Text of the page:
Supreme Boxing Skill Vs. Fan-Friendly Style: Which Is More Important?
By Taj “Yuma” Eubanks, June 30,2007 - In the wake of news which indicates that the long-anticipated matchup between reigning pound-for-pound auteur “Pretty Boy” Floyd Mayweather, Jr. and Ricky “The Hitman” Hatton could become a reality in the near future, the usual back-and-forth rages between fans of either fighter.
Article posted on 01.07.2007
Aside from the usual banter about who hasn’t fought who, which man is a media creation and which pugilist will finally be exposed, the main barb being hurled with abandon is that while one possesses much more talent, the other is flat-out more exciting and therefore more beloved. In other words, the classic brawler vs. boxer debate, which begs the question: If a fighter could only possess either a superlative boxing skill set or a rip-roaring, crowd-pleasing style, which would be the better attribute to have?
There are many boxers of times past who fit into either category. It is rare, however, that being fan-friendly and a superior technician co-exist within one fighter. Certainly they existed in the days of yesteryear, as there were Sugar Ray Robinson, Muhammad Ali, and Henry Armstrong, among others. In modern times, names such as Sugar Ray Leonard, Marvin Haggler, Oscar De La Hoya, Aaron Pryor, Marco Antonio Barrera, Lennox Lewis, Miguel Cotto, Roy Jones, Jr. and James Toney (the younger versions), Sugar Shane Mosley, the Brothers Marquez (Juan Manuel and Rafael) and Joe Calzaghe come to mind as guys who embody craftsmanship AND showmanship. Then there were technical masters that didn’t necessarily engender the blind loyalty of fans, guys such a Pernell Whitaker (perhaps the best defensive fighter ever) who was a marvel to watch but not necessarily the most exciting, as his skills rendered most matches into one-sided contests. Hardcore boxing fans could appreciate his mastery while others yearned for more bloodletting. Such has been the cross borne by fighters such as Bernard Hopkins, Winky Wright (who has added more of an offensive repertoire to his game as of late), Floyd Mayweather, Jr. (an offensive force at lightweight, to his credit), Zahir Raheem and Corey Spinks, all great fighters but a little too-defensive minded to please the palates of many fans and casual observers.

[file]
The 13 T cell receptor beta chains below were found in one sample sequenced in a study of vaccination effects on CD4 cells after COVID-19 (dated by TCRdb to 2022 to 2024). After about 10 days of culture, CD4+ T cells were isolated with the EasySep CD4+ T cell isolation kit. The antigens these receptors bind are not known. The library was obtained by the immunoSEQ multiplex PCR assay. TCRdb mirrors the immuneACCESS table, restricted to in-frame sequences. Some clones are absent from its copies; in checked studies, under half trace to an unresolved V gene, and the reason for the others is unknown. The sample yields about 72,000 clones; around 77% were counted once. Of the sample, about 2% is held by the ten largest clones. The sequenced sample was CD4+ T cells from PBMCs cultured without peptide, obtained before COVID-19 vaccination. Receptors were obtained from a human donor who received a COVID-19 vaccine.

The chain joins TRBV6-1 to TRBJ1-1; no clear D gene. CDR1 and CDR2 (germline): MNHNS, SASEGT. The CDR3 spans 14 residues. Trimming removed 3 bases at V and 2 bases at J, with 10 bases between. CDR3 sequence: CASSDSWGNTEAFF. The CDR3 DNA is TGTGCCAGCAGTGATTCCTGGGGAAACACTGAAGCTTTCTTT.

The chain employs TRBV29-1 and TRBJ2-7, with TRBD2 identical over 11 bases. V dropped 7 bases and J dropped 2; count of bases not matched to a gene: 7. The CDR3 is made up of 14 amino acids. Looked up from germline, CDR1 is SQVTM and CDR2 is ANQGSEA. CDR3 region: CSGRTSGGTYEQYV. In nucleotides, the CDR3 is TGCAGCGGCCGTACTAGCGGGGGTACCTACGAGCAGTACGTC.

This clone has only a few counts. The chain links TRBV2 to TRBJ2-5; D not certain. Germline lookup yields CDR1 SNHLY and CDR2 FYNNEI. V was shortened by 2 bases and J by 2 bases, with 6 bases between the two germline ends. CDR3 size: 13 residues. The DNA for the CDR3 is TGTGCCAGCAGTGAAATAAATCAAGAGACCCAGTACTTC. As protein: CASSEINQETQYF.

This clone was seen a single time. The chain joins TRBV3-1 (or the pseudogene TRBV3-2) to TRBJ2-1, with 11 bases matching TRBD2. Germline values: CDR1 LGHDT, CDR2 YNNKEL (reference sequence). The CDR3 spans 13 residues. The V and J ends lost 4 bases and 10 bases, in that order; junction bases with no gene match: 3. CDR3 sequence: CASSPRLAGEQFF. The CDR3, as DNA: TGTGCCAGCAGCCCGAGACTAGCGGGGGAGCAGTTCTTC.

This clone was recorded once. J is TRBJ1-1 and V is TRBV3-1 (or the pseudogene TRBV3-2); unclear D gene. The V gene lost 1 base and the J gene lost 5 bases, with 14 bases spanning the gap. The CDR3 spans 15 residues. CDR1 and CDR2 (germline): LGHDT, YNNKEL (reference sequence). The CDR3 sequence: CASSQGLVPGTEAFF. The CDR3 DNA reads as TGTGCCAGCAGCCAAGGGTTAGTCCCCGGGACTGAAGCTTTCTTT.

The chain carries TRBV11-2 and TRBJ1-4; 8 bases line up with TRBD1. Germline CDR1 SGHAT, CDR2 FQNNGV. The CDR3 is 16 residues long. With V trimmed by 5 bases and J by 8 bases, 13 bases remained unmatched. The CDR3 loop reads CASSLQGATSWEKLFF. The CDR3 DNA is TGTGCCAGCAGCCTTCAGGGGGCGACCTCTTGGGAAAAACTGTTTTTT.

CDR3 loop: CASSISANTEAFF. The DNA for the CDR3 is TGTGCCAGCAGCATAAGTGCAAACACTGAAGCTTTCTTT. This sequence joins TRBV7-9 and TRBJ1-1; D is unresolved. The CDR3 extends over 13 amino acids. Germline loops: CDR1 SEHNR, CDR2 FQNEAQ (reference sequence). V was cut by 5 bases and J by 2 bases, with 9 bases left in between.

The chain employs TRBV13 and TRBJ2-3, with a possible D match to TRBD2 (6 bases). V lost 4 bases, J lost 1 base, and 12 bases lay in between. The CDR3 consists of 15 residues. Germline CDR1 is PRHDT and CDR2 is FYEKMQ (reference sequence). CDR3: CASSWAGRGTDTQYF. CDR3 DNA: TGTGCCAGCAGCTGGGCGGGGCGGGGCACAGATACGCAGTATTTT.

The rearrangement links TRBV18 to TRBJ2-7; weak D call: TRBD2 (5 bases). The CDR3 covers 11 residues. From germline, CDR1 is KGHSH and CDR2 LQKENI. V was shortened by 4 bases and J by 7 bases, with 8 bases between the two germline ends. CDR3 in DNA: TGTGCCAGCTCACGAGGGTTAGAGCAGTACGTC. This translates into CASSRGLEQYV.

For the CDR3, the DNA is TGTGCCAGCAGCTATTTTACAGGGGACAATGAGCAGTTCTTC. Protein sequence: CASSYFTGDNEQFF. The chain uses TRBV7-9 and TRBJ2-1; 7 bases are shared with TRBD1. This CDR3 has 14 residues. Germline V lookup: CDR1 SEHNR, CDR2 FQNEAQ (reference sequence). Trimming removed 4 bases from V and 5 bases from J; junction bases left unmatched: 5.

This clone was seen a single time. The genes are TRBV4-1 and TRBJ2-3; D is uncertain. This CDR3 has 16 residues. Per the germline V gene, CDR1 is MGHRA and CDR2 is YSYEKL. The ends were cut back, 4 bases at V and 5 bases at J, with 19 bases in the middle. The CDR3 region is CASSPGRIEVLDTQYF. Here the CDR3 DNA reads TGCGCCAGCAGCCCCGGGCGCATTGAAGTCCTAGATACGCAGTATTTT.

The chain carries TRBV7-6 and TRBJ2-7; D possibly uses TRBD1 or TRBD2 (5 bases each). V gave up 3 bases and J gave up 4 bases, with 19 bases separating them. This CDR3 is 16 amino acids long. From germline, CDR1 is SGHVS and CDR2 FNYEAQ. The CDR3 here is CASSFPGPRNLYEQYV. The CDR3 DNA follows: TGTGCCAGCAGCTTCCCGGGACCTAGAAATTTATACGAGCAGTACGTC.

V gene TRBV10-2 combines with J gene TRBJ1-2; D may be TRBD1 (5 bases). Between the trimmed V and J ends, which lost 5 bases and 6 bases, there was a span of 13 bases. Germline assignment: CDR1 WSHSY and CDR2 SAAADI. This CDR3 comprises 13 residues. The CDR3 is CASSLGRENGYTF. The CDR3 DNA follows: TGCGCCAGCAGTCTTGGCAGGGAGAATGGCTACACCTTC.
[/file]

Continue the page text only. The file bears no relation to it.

Then, of course, there are the all-action fighters, guys who may not be top-tier technically speaking but give a hell of a performance whenever they step inside a ring. Guys such Ricky Hatton, Erik Morales, Jorge Arce, Manny Pacquiao, Mikkel Kessler, Israel Vazquez, Naseem Hamed, Mike Tyson, and the poster boy for all things action-oriented, fan-friendliness incarnate, Arturo “Thunder” Gatti. One can debate from here to eternity about the degree of boxing skill that each possesses, but what isn’t up for debate is that when any of these guys fight (or fought), you were (are) assured of a barnburner. And to many paying fans, a damn good fracas is preferable to an Olympic-style boxing exhibition.
Those that look with disdain upon the action fighter argue that the sweet science is the art of hitting and not getting hit. They reason that anyone can get in there, eschew defense, and throw twenty punches to land ten. Economy and effectiveness are the order of the day for this train of thought. Besides, they reason, the less punishment you take, the longer you last in the sport of boxing and the less likely you are to be reduced to a witless invalid later in life. One certainly cannot argue with this last assertion.
However, boxing is not called prizefighting for nothing and in order for most pugilists to get that prize, they need to put butts in seats. And how does one accomplish that? By being exciting, fans of the action fighter exclaim. By going full steam ahead and trying to destroy the opponent at all costs. To hell with fancy footwork, defensive posture and backing up. In an age in which the UFC seems to be nipping at boxing’s heels (or leaving boxing in the dust, depending on whom you ask) and pay-per-views that are outrageously priced and often filled with undercards that reek of fecal material, the generation of excitement is more important than ever. Critics of all-action styles retort that “skills pay the bills” and that one need not fight like he is in a barroom brawl to get paid handsomely. The exceedingly large bank accounts of Floyd Mayweather, Jr., Winky Wright and Bernard Hopkins drive this point home more effectively than any degree of debate ever can.
When all is said and done, most true boxing fans are going to watch fighters of all styles fight, if not as a fan, then as a detractor. What cannot be missed in this discourse is that boxing, whether we choose to admit it or not, is clearly at the periphery of sports consciousness and it would behoove promoters and the fighters themselves to stage performances that are not only pleasing to their core audience but also to other constituencies as well. The future of boxing depends on it.
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